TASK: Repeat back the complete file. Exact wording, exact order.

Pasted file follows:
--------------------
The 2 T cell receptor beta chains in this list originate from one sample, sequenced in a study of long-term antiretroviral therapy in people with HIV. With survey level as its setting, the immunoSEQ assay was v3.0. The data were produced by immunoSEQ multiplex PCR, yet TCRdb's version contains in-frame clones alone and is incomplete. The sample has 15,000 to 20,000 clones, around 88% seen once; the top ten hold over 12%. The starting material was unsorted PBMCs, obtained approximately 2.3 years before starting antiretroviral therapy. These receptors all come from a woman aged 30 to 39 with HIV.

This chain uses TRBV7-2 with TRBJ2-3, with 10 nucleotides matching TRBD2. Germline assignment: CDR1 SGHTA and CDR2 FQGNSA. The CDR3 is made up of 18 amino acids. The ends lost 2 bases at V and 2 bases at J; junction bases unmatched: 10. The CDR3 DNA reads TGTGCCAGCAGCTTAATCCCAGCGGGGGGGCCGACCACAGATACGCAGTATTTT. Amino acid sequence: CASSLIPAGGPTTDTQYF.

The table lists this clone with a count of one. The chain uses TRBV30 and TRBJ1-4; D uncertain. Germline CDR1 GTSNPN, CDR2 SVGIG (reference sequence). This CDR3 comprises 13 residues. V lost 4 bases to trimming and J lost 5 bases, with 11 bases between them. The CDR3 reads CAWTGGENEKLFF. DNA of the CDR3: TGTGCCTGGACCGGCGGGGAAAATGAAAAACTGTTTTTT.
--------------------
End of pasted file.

The 2 T cell receptor beta chains in this list originate from one sample, sequenced in a study of long-term antiretroviral therapy in people with HIV. With survey level as its setting, the immunoSEQ assay was v3.0. The data were produced by immunoSEQ multiplex PCR, yet TCRdb's version contains in-frame clones alone and is incomplete. The sample has 15,000 to 20,000 clones, around 88% seen once; the top ten hold over 12%. The starting material was unsorted PBMCs, obtained approximately 2.3 years before starting antiretroviral therapy. These receptors all come from a woman aged 30 to 39 with HIV.

This chain uses TRBV7-2 with TRBJ2-3, with 10 nucleotides matching TRBD2. Germline assignment: CDR1 SGHTA and CDR2 FQGNSA. The CDR3 is made up of 18 amino acids. The ends lost 2 bases at V and 2 bases at J; junction bases unmatched: 10. The CDR3 DNA reads TGTGCCAGCAGCTTAATCCCAGCGGGGGGGCCGACCACAGATACGCAGTATTTT. Amino acid sequence: CASSLIPAGGPTTDTQYF.

The table lists this clone with a count of one. The chain uses TRBV30 and TRBJ1-4; D uncertain. Germline CDR1 GTSNPN, CDR2 SVGIG (reference sequence). This CDR3 comprises 13 residues. V lost 4 bases to trimming and J lost 5 bases, with 11 bases between them. The CDR3 reads CAWTGGENEKLFF. DNA of the CDR3: TGTGCCTGGACCGGCGGGGAAAATGAAAAACTGTTTTTT.